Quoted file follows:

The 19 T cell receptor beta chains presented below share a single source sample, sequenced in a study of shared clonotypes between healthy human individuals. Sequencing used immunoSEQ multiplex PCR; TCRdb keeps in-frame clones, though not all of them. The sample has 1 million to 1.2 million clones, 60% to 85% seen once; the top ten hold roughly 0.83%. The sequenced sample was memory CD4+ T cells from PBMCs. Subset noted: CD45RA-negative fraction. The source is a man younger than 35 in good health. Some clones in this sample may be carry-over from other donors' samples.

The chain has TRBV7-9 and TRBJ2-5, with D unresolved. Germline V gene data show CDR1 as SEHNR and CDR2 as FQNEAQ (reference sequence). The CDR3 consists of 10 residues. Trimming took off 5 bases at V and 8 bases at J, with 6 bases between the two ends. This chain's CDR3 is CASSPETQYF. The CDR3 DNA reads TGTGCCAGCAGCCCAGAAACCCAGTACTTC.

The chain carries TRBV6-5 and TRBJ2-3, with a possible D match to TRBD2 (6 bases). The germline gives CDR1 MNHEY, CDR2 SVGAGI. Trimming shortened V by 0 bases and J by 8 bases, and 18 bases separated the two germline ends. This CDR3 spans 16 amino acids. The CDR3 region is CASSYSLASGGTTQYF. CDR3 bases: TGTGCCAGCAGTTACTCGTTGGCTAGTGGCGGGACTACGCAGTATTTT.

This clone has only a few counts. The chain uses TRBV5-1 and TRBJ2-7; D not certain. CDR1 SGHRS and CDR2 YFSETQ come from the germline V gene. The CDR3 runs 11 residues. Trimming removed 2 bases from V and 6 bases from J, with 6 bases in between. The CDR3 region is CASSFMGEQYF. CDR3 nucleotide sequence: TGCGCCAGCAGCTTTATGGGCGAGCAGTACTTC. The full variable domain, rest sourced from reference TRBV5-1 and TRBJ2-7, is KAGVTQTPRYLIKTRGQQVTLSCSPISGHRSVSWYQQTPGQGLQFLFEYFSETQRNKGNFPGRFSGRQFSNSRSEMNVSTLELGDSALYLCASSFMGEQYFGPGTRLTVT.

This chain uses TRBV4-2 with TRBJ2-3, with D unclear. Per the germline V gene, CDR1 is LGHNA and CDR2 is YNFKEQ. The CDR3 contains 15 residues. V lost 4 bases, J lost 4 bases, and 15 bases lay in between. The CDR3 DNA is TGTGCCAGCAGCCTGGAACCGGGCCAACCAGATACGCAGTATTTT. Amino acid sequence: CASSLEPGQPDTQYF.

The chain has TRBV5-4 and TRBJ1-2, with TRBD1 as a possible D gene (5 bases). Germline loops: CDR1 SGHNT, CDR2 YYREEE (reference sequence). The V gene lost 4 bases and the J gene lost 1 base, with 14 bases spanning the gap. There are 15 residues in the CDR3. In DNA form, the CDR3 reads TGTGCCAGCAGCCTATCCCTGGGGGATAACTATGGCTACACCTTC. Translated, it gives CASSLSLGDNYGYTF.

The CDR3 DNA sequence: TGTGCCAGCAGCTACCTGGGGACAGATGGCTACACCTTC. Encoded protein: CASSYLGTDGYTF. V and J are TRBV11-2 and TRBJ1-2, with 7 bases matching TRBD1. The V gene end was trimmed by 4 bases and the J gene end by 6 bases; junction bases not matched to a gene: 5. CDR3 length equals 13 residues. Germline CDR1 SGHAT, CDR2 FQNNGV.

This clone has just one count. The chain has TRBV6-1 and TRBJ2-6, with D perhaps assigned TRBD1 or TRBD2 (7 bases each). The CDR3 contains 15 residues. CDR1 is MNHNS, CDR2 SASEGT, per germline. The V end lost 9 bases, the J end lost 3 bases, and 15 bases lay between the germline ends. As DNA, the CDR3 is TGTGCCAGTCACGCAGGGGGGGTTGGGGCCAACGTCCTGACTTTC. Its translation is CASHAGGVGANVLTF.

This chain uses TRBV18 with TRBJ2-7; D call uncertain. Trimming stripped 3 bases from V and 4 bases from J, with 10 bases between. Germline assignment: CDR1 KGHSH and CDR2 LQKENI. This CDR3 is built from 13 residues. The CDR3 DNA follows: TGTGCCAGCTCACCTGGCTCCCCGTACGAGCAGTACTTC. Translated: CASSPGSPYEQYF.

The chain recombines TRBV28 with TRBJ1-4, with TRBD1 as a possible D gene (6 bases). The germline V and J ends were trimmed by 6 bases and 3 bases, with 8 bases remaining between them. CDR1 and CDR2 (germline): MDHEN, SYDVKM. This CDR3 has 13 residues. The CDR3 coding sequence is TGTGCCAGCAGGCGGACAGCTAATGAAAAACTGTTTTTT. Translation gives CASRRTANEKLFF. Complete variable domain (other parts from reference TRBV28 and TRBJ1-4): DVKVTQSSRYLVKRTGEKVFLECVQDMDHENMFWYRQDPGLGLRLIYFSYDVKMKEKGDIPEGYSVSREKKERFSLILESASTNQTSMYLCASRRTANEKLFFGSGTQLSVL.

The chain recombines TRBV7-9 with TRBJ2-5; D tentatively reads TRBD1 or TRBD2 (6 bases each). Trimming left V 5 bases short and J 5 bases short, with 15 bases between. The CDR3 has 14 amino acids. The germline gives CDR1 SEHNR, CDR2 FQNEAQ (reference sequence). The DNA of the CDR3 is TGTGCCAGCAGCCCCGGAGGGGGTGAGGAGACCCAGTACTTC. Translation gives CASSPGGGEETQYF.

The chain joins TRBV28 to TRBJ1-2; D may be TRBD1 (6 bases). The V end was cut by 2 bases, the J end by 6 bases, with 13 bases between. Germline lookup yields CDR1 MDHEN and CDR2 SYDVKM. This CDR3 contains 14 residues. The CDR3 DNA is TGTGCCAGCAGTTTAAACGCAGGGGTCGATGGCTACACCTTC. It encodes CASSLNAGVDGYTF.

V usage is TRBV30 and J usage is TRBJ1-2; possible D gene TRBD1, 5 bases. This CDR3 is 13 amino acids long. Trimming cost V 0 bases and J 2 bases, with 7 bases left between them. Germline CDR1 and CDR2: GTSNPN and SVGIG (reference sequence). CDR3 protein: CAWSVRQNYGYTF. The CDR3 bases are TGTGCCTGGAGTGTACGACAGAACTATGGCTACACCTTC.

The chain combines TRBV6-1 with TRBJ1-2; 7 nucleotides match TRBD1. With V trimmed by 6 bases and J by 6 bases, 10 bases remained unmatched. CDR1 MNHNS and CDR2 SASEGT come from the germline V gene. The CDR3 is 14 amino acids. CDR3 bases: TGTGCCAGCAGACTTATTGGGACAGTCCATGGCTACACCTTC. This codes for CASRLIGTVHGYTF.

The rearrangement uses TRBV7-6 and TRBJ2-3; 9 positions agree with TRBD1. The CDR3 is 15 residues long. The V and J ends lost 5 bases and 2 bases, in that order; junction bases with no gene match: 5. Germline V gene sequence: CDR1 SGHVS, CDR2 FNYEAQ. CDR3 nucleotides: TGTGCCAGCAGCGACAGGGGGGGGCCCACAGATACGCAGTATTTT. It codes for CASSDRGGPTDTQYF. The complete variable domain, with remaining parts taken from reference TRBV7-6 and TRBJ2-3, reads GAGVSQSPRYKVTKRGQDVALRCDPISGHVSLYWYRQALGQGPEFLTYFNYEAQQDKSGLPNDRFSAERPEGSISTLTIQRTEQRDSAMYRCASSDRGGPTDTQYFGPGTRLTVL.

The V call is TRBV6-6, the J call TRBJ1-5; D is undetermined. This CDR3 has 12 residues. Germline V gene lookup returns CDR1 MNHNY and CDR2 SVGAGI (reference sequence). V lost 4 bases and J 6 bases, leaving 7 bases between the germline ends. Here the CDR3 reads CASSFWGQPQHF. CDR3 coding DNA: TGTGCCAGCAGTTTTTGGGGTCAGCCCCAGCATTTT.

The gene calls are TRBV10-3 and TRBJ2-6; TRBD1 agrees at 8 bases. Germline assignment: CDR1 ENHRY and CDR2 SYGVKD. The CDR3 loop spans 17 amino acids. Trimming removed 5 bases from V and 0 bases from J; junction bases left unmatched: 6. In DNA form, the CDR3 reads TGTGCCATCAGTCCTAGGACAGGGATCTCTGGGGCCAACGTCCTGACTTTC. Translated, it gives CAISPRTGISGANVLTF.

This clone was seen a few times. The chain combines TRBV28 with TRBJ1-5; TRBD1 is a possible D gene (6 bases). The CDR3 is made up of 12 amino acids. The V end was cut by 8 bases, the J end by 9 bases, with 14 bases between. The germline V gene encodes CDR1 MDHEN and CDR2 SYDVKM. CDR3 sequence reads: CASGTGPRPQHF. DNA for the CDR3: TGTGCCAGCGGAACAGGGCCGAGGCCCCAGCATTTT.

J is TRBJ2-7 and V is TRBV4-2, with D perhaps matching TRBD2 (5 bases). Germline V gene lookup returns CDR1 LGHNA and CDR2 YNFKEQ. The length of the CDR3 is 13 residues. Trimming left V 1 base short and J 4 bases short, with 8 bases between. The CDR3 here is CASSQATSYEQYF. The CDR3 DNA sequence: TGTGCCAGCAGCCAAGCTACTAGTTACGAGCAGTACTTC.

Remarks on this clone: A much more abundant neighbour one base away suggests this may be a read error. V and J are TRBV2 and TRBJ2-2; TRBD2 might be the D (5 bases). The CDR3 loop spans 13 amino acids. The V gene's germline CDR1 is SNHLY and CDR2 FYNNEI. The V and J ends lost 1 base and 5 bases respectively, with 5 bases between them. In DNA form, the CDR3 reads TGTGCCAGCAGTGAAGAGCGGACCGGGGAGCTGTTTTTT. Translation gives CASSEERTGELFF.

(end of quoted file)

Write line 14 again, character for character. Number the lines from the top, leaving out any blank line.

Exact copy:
The chain combines TRBV6-1 with TRBJ1-2; 7 nucleotides match TRBD1. With V trimmed by 6 bases and J by 6 bases, 10 bases remained unmatched. CDR1 MNHNS and CDR2 SASEGT come from the germline V gene. The CDR3 is 14 amino acids. CDR3 bases: TGTGCCAGCAGACTTATTGGGACAGTCCATGGCTACACCTTC. This codes for CASRLIGTVHGYTF.